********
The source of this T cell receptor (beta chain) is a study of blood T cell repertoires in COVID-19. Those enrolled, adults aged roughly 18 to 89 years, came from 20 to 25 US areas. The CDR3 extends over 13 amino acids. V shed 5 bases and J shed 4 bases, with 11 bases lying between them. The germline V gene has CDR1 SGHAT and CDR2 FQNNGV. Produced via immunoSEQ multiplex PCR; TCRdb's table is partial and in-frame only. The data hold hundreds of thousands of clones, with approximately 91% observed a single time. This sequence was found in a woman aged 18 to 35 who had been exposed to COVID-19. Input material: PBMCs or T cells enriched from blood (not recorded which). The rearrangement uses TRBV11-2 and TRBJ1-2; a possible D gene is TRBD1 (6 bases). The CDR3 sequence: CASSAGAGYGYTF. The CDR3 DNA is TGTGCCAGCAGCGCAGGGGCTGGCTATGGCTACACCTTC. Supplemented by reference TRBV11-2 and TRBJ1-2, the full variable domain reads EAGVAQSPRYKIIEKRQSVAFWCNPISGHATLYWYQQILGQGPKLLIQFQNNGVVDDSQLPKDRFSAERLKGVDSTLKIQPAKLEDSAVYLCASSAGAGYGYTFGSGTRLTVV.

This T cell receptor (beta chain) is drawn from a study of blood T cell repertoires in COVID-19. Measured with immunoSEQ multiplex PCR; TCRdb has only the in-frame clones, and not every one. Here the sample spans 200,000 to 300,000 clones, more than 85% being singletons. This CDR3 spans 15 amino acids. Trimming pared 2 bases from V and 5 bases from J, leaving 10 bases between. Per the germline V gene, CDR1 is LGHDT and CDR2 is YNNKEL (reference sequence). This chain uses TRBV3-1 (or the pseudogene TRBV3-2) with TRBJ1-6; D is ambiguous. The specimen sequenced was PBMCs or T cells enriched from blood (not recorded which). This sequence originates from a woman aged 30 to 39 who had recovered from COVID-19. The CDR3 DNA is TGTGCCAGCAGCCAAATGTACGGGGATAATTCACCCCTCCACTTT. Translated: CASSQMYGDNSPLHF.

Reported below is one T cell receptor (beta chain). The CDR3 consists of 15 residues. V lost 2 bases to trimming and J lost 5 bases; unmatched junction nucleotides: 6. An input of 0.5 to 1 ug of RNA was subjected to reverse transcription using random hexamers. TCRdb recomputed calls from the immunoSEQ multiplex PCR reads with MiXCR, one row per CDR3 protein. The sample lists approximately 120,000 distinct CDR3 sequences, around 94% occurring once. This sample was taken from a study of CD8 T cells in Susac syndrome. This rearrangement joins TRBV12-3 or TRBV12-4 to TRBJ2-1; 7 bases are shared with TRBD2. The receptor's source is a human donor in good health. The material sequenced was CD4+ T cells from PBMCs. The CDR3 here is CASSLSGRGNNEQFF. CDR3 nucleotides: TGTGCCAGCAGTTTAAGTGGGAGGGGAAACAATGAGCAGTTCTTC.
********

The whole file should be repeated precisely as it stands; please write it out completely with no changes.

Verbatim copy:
The source of this T cell receptor (beta chain) is a study of blood T cell repertoires in COVID-19. Those enrolled, adults aged roughly 18 to 89 years, came from 20 to 25 US areas. The CDR3 extends over 13 amino acids. V shed 5 bases and J shed 4 bases, with 11 bases lying between them. The germline V gene has CDR1 SGHAT and CDR2 FQNNGV. Produced via immunoSEQ multiplex PCR; TCRdb's table is partial and in-frame only. The data hold hundreds of thousands of clones, with approximately 91% observed a single time. This sequence was found in a woman aged 18 to 35 who had been exposed to COVID-19. Input material: PBMCs or T cells enriched from blood (not recorded which). The rearrangement uses TRBV11-2 and TRBJ1-2; a possible D gene is TRBD1 (6 bases). The CDR3 sequence: CASSAGAGYGYTF. The CDR3 DNA is TGTGCCAGCAGCGCAGGGGCTGGCTATGGCTACACCTTC. Supplemented by reference TRBV11-2 and TRBJ1-2, the full variable domain reads EAGVAQSPRYKIIEKRQSVAFWCNPISGHATLYWYQQILGQGPKLLIQFQNNGVVDDSQLPKDRFSAERLKGVDSTLKIQPAKLEDSAVYLCASSAGAGYGYTFGSGTRLTVV.

This T cell receptor (beta chain) is drawn from a study of blood T cell repertoires in COVID-19. Measured with immunoSEQ multiplex PCR; TCRdb has only the in-frame clones, and not every one. Here the sample spans 200,000 to 300,000 clones, more than 85% being singletons. This CDR3 spans 15 amino acids. Trimming pared 2 bases from V and 5 bases from J, leaving 10 bases between. Per the germline V gene, CDR1 is LGHDT and CDR2 is YNNKEL (reference sequence). This chain uses TRBV3-1 (or the pseudogene TRBV3-2) with TRBJ1-6; D is ambiguous. The specimen sequenced was PBMCs or T cells enriched from blood (not recorded which). This sequence originates from a woman aged 30 to 39 who had recovered from COVID-19. The CDR3 DNA is TGTGCCAGCAGCCAAATGTACGGGGATAATTCACCCCTCCACTTT. Translated: CASSQMYGDNSPLHF.

Reported below is one T cell receptor (beta chain). The CDR3 consists of 15 residues. V lost 2 bases to trimming and J lost 5 bases; unmatched junction nucleotides: 6. An input of 0.5 to 1 ug of RNA was subjected to reverse transcription using random hexamers. TCRdb recomputed calls from the immunoSEQ multiplex PCR reads with MiXCR, one row per CDR3 protein. The sample lists approximately 120,000 distinct CDR3 sequences, around 94% occurring once. This sample was taken from a study of CD8 T cells in Susac syndrome. This rearrangement joins TRBV12-3 or TRBV12-4 to TRBJ2-1; 7 bases are shared with TRBD2. The receptor's source is a human donor in good health. The material sequenced was CD4+ T cells from PBMCs. The CDR3 here is CASSLSGRGNNEQFF. CDR3 nucleotides: TGTGCCAGCAGTTTAAGTGGGAGGGGAAACAATGAGCAGTTCTTC.